Top 6 Best Acoustic Foam Panels Review 2020

If you're building your own studio to produce amazing recordings, or if you just want to get rid of those annoying reverbs that don't do anything for your music, you'll need to find the best sound panels for home recording.

Yet this may seem like a difficult job, as they all look and feel pretty much the same. And who has the energy to search and narrow down the selection throughout the internet? We're doing it! We managed to find out there the top 10 foam panels so you don't have to do the job!

We have read a lot of reviews and taken from them the most important bits to make your decision easy for you. But we know it's not just about picking the right brand, you'll also need to learn more about home recording foam panels, so we've also responded to the most frequently asked questions about them, so you've got all you need in the same place.

Okay, so let's look at the ten different options that we think you should take into account. Make sure you write down the ones you're interested in as soon as you've learned about them, it can be difficult to remember which one you've read through all of them!

View the Best Acoustic Foam Panels for Studio Recording Review in 2020

1. Auralex Acoustics Studiofoam Review 2020

We're going to take a look at a brand for which many will find good use to begin our list. Auralex Studiofoam panels are small panels that fit into any small room, allowing you to spot your studio treatment. They're also cheap, that's pretty.

Here's a really good review that tells you all you need to think about it! He also goes into specifics of where and why he's putting the foam up. He will also play some beats from before and after putting up the foam panels so you can hear yourself the difference! Hear the echo!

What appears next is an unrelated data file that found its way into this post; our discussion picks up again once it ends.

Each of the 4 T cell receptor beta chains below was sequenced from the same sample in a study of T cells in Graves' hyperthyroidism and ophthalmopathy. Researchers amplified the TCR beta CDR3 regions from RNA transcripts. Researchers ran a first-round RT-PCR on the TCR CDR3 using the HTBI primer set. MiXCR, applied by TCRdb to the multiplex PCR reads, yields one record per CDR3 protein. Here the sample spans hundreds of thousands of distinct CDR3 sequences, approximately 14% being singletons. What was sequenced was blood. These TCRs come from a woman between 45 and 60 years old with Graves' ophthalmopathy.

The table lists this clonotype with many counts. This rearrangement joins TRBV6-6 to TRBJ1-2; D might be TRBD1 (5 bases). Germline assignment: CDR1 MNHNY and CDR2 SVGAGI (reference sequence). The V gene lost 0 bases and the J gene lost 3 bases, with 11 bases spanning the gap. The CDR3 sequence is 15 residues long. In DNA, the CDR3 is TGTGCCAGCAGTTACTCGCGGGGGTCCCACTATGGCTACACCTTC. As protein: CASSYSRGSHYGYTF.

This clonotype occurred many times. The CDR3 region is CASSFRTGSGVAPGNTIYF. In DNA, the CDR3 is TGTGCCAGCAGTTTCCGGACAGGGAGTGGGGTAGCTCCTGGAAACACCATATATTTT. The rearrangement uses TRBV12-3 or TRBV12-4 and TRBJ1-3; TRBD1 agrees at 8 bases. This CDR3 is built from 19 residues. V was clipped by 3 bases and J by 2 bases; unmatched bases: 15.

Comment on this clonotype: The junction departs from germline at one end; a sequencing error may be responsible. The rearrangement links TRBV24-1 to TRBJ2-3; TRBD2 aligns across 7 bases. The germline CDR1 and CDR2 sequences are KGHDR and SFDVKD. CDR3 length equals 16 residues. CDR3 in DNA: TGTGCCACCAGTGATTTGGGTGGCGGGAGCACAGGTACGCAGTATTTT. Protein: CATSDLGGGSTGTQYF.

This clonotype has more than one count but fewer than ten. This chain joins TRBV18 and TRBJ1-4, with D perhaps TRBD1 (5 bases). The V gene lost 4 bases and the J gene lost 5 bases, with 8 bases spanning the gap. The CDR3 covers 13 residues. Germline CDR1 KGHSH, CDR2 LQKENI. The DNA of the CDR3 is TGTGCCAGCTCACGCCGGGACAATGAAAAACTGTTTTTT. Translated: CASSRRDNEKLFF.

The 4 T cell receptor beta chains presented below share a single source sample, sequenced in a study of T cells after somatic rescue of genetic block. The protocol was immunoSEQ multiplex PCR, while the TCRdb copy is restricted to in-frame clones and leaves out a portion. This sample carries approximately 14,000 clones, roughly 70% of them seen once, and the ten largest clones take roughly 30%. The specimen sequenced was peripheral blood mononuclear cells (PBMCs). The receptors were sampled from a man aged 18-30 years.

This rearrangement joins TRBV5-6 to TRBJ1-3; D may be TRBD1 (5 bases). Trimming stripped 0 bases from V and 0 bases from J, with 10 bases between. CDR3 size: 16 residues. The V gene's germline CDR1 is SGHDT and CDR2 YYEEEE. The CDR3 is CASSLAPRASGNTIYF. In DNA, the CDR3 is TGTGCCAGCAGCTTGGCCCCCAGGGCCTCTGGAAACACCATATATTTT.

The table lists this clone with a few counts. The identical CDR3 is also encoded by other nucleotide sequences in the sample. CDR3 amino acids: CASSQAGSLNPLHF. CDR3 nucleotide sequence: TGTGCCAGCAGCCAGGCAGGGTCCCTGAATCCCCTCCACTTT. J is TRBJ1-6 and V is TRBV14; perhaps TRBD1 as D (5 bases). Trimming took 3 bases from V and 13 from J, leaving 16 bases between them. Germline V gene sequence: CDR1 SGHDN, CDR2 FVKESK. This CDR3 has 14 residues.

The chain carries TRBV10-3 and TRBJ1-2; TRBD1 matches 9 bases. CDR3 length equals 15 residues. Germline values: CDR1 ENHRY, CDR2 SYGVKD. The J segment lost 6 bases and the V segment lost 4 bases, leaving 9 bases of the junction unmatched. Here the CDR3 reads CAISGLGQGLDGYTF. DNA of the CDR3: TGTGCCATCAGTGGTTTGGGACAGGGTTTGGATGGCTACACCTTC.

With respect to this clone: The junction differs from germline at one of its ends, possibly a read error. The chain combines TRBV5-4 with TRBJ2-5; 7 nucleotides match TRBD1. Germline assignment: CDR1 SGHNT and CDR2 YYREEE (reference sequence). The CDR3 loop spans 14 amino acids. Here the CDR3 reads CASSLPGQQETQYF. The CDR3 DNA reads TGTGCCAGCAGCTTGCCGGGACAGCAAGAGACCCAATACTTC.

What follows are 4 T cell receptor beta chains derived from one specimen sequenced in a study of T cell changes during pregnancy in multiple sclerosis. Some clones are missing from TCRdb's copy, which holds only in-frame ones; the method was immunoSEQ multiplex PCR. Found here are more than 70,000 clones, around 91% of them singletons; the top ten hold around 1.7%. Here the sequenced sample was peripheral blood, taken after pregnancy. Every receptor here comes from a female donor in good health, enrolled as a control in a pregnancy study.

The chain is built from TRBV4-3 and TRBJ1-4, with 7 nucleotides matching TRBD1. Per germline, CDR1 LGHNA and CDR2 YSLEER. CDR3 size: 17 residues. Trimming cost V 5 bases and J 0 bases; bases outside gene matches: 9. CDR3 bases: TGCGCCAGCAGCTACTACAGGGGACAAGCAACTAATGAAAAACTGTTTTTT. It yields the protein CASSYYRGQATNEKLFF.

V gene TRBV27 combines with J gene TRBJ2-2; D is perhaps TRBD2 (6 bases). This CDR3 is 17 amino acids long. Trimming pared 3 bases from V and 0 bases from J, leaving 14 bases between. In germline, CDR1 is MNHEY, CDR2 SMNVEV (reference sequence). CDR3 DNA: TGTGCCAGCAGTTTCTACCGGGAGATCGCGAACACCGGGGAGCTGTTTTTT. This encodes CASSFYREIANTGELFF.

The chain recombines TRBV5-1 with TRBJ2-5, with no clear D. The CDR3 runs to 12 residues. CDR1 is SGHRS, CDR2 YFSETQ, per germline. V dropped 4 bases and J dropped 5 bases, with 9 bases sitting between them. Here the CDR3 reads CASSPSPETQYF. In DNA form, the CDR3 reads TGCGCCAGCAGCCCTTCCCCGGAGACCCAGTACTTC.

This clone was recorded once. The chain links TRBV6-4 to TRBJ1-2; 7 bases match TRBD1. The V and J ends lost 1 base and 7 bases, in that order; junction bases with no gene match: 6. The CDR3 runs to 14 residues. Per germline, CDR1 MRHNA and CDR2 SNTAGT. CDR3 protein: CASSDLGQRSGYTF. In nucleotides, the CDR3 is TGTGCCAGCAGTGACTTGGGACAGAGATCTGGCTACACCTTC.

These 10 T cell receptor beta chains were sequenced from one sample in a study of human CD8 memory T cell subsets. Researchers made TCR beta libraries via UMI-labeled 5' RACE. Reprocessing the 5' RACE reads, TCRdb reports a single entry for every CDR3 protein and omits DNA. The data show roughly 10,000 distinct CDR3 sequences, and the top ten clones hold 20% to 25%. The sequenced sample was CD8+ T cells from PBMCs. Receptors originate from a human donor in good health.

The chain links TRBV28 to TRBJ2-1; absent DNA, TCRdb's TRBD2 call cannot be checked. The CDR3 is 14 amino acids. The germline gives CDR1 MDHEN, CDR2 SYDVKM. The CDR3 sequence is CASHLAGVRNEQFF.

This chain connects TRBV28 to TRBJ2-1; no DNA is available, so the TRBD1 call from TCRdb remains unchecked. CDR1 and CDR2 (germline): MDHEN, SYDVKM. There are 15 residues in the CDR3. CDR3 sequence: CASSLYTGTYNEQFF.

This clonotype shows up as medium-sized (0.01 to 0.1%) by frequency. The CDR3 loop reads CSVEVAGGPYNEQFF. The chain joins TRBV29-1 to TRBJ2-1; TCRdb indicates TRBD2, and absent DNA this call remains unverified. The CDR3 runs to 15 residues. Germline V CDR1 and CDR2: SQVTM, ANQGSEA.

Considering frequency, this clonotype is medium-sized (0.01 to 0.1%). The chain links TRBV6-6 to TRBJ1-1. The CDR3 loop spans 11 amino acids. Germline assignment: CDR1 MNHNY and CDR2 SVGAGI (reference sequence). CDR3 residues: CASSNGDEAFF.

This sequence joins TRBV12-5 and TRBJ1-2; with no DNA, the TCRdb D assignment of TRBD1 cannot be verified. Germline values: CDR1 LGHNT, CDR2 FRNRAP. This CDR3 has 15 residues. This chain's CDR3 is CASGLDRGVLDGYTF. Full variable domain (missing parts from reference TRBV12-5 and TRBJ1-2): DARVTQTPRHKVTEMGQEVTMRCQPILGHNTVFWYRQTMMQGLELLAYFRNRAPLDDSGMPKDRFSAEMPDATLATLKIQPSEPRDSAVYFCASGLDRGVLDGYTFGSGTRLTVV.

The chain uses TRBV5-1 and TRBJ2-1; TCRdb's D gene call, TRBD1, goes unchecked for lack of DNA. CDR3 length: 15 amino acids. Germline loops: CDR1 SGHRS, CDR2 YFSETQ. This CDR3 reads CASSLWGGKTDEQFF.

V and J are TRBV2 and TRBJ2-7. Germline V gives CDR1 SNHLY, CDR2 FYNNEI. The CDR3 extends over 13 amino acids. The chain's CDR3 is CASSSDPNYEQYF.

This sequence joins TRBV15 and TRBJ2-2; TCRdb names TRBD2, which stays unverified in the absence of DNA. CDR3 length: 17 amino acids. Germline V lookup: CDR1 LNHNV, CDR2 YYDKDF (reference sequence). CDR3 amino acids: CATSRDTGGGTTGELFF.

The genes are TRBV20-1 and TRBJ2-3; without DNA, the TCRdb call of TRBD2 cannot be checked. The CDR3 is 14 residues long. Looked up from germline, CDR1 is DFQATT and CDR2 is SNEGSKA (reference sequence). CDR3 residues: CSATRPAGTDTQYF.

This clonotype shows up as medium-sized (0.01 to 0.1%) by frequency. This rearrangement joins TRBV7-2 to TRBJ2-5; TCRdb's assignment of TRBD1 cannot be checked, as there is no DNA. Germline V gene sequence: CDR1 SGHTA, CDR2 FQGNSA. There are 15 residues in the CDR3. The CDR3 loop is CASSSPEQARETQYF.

+ Small, great for spot treatment

+ 2 "thick

+ Cheap

+ 0.80 NRC

Why We Liked It - Auralex Studiofoam panels are 1 foot squares of 2" thick studio foam, ideal for small problem areas that give you an echo. Only the Aralex Studiofoam panels can be used or mixed with other foam products.

2. Auralex Acoustics SonoFlat Acoustic Absorption Foam Review 2020

Also from Auralex, our second product is their Sonoflat absorption foam. There are charcoal, burgundy and olive green colors available. The highest point of the panels is 1 "wide, the lowest is 3⁄4."

These panels are also quite small, making them easy to use in any space. Auraflex suggests using them to dampen noise, but they don't make a whole room sound proof. Maybe you have a home studio and want to be able to listen properly to your music, or maybe you are teaching singing at home and need to be able to make some noise without upsetting the neighbors too much, while still being able to enjoy singing without any extra reverb.


+ Available in Charcoal, Burgundy and Olive Green

+ 1 "thick+ Dampens sounds good

+ 0.95 NRC

Why We Liked It - Probably the best thing about it is that it is available in three different colors, so you don't have to go with that boring black!


3. Foamily Red Acoustic Foam Egg Crate Panel Studio Review 2020